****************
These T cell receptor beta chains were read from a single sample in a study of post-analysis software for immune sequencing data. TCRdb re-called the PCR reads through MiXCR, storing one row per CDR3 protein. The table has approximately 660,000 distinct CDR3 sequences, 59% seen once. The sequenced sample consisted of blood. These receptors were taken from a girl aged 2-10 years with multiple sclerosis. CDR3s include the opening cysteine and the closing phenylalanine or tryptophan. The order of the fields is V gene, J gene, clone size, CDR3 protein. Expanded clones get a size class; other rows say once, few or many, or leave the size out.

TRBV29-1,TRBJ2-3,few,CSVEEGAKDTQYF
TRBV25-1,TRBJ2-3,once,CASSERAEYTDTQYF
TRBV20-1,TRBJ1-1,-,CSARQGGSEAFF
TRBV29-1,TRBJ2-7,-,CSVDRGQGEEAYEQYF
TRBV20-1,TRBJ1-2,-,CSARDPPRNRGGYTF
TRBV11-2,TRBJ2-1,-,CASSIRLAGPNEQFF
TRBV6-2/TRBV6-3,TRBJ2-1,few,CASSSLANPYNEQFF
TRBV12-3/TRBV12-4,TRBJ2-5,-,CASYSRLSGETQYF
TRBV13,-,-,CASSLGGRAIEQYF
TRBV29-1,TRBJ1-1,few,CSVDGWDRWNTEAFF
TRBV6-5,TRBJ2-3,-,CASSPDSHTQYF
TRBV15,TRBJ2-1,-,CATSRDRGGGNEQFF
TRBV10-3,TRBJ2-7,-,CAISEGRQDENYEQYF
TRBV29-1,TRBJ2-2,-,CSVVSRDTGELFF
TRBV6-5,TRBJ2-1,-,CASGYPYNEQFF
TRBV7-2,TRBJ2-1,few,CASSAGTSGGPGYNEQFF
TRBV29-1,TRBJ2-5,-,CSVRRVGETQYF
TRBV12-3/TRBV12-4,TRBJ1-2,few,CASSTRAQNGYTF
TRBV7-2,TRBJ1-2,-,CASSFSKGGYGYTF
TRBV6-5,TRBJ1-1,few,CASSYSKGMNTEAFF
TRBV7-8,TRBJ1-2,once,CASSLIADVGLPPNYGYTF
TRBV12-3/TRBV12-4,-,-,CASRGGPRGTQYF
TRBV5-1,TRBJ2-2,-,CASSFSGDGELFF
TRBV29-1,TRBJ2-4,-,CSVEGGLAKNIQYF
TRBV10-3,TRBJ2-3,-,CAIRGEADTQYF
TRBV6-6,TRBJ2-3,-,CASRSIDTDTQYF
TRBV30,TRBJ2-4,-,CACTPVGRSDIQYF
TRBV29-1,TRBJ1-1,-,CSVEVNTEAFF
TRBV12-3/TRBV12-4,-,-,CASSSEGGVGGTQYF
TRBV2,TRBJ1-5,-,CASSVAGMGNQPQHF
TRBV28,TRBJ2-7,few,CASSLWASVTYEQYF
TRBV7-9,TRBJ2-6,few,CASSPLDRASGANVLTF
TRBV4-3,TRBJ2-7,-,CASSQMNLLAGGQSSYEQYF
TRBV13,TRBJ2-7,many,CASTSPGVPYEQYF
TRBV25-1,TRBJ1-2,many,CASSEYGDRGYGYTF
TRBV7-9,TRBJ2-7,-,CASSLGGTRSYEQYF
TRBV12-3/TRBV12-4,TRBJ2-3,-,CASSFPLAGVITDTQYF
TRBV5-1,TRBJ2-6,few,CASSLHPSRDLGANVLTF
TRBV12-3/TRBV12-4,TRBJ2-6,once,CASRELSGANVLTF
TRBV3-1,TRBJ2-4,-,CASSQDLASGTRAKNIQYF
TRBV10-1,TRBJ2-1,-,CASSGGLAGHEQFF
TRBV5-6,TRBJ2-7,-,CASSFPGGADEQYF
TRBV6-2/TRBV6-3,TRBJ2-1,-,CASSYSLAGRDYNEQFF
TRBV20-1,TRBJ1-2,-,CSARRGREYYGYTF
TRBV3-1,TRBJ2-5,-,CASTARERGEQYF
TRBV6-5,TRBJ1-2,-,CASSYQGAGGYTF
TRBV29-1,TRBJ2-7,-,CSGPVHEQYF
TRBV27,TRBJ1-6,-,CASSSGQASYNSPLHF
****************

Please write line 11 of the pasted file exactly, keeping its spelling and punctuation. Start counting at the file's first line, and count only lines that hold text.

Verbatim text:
TRBV29-1,TRBJ1-1,few,CSVDGWDRWNTEAFF